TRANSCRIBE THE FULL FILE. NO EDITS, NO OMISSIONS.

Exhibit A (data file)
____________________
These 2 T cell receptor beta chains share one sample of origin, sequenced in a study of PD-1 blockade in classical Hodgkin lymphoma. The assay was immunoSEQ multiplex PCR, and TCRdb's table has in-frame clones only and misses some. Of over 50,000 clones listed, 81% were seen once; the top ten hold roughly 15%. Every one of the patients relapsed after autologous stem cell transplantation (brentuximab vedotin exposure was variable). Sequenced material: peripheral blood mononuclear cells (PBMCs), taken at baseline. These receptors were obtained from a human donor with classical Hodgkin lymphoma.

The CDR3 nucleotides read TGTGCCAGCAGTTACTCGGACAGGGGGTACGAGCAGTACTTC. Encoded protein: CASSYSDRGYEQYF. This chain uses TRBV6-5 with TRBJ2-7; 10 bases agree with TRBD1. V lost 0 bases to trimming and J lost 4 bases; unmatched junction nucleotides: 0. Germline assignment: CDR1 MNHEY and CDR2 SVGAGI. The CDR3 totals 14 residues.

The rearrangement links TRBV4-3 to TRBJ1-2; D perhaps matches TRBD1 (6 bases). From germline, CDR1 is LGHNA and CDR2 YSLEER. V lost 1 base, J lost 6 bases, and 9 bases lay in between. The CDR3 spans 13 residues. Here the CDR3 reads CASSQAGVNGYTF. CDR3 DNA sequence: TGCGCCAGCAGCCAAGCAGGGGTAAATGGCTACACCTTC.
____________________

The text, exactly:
These 2 T cell receptor beta chains share one sample of origin, sequenced in a study of PD-1 blockade in classical Hodgkin lymphoma. The assay was immunoSEQ multiplex PCR, and TCRdb's table has in-frame clones only and misses some. Of over 50,000 clones listed, 81% were seen once; the top ten hold roughly 15%. Every one of the patients relapsed after autologous stem cell transplantation (brentuximab vedotin exposure was variable). Sequenced material: peripheral blood mononuclear cells (PBMCs), taken at baseline. These receptors were obtained from a human donor with classical Hodgkin lymphoma.

The CDR3 nucleotides read TGTGCCAGCAGTTACTCGGACAGGGGGTACGAGCAGTACTTC. Encoded protein: CASSYSDRGYEQYF. This chain uses TRBV6-5 with TRBJ2-7; 10 bases agree with TRBD1. V lost 0 bases to trimming and J lost 4 bases; unmatched junction nucleotides: 0. Germline assignment: CDR1 MNHEY and CDR2 SVGAGI. The CDR3 totals 14 residues.

The rearrangement links TRBV4-3 to TRBJ1-2; D perhaps matches TRBD1 (6 bases). From germline, CDR1 is LGHNA and CDR2 YSLEER. V lost 1 base, J lost 6 bases, and 9 bases lay in between. The CDR3 spans 13 residues. Here the CDR3 reads CASSQAGVNGYTF. CDR3 DNA sequence: TGCGCCAGCAGCCAAGCAGGGGTAAATGGCTACACCTTC.